Balochistan figures in Indo-Afghan talks

NEW DELHI: On the eve of Prime Minister Manmohan Singh’s statement to Parliament, during which he is expected to clarify the reasons that prompted the wording of the joint statement at Sharm-el-Sheikh, the inclusion of Balochistan in the bilateral India-Pakistan dialogue figured prominently in talks with Afghan Foreign Minister Rangin Dadfar Spanta.

Underlining that terrorism is “the most important security threat facing the region” a statement issued today after talks between Spanta and External Affairs Minister SM Krishna said India and Afghanistan resolved to intensify cooperation to combat terrorism.

Afghanistan has also blamed Pakistan for fomenting terrorist acts in that country, including the attack on the Indian embassy in Kabul last July, and blames Islamabad for the creation of the Taliban, which is now ravaging that country. Presidential elections are due in Afghanistan next month and Kabul blames Islamabad for many of the terrorist strikes that have created a difficult security situation in that country.

The reference to alleged Indian involvement in Balochistan, which borders Afghanistan, in the joint India-Pakistan statement in Sharm-el-Sheikh, Egypt, is being used in Pakistan to put off taking concrete action against terrorism, US media reports have suggested.

According to the reports, Islamabad is ratcheting up its propaganda machinery to exploit the Balochistan reference, with Pakistan army chief Ashfaq Pervez Kiyani seeking to link Pakistan’s actions against the Lashkar-e-Taiba and its chief Hafiz Saeed with India putting a stop to its alleged covert operations in Balochistan.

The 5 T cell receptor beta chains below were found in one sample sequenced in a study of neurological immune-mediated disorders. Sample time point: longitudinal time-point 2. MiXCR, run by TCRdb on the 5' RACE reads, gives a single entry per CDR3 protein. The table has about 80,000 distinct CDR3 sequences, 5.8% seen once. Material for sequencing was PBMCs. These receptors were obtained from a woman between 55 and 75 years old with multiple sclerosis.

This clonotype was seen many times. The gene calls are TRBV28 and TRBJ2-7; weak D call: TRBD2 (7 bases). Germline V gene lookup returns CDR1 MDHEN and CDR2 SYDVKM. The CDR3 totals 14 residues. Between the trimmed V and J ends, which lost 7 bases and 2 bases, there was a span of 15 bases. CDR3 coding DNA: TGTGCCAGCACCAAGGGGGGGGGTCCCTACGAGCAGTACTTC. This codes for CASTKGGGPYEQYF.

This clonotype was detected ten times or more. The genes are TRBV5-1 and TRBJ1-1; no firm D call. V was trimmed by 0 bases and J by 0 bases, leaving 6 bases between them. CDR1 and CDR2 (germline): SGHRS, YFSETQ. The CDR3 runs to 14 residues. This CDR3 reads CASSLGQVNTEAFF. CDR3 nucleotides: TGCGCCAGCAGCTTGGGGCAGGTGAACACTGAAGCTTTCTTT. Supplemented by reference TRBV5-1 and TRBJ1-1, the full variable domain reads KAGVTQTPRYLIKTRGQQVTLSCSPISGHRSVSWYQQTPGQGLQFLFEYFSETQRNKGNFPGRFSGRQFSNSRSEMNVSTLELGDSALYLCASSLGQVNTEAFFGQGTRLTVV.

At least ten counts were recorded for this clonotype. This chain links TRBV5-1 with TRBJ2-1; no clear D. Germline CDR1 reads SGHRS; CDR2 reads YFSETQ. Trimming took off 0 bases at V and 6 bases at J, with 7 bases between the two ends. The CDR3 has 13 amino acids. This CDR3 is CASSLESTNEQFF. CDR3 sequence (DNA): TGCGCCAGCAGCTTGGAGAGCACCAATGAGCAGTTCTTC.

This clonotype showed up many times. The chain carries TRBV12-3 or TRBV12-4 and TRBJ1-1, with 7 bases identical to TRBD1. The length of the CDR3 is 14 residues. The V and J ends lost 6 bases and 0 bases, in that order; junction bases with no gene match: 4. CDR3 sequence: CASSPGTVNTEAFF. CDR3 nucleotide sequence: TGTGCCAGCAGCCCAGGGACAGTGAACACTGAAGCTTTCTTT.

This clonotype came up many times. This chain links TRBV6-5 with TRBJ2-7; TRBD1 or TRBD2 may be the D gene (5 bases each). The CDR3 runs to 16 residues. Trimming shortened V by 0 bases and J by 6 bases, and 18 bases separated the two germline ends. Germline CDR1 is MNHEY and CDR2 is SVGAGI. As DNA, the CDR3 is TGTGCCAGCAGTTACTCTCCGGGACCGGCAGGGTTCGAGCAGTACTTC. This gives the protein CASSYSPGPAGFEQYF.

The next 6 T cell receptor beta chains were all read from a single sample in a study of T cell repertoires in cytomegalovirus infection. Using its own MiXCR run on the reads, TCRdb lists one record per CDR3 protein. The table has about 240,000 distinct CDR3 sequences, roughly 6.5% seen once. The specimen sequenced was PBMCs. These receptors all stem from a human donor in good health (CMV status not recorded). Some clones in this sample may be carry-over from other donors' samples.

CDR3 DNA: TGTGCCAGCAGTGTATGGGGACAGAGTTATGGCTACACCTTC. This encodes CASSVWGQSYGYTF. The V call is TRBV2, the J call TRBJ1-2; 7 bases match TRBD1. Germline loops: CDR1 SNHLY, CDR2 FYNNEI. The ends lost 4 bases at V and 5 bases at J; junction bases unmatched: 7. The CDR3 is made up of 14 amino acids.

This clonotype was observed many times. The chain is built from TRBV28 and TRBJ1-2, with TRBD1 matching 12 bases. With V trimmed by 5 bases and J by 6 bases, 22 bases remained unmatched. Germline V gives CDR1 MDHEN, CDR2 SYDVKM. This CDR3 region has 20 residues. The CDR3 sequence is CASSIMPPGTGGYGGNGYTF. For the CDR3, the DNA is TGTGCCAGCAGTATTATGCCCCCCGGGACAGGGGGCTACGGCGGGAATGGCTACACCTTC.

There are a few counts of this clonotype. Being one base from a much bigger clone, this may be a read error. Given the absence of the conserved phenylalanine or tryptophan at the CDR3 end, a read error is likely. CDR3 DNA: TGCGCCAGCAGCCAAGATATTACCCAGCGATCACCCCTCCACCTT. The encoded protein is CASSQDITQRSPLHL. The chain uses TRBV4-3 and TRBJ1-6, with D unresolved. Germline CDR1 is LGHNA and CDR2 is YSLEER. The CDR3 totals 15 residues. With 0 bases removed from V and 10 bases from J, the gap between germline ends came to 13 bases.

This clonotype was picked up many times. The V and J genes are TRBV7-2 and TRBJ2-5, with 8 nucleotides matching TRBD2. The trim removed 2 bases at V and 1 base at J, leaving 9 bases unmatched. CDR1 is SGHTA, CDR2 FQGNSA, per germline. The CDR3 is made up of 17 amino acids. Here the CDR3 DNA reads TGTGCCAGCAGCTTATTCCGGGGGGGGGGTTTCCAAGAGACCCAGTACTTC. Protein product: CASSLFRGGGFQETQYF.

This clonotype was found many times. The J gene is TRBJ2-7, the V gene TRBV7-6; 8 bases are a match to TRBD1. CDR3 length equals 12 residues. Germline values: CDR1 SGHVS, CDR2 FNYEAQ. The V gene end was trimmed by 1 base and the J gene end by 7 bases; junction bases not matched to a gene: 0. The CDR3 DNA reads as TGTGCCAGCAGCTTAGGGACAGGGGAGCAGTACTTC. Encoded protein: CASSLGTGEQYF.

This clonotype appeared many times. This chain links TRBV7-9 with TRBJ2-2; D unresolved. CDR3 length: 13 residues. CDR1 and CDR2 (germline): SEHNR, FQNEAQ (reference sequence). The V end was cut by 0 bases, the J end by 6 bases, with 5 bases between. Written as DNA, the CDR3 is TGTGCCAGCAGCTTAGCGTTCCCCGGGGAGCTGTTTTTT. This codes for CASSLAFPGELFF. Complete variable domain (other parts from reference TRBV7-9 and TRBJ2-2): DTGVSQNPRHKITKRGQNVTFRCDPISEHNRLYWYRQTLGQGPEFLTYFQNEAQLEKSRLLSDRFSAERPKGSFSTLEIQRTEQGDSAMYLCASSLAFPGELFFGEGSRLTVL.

According to Islamabad, India allegedly uses Kandahar in Afghanistan as its base to conduct covert operations in the mineral-rich Balochistan. Pakistan is worried that, as goodwill for India increases in Afghanistan (where New Delhi has committed US$1.2 billion in development projects like roads, dams, schools and hospitals), its own “strategic depth” and space in the region is shrinking. According to analysts, the desperate need to divert attention from its own backing of terrorist groups like the LET, which it feels are “strategic assets” against India, has made Pakistan insist upon the reference to Balochistan.

Prime Minister Singh will attempt to spell out in Parliament on Wednesday the reasons behind the reference to Balochistan creeping into the bilateral discourse for the first time.

India, which has consistently denied any involvement in the Baloch insurgency, will increasingly seek to internationalise the Balochistan issue, to show it has nothing to hide and point out how specious Pakistan’s claims are, analysts said.

Underlining that India ought to take the issue of human rights violations in Balochistan to the world community, former Ambassador to the Conference on Disarmament Arundhati Ghosh said India should highlight consistent Pakistani malpractices against the Baloch people since the time of independence.

Spanta, who also called on Prime Minister Singh, met National Security Adviser MK Narayanan before his departure.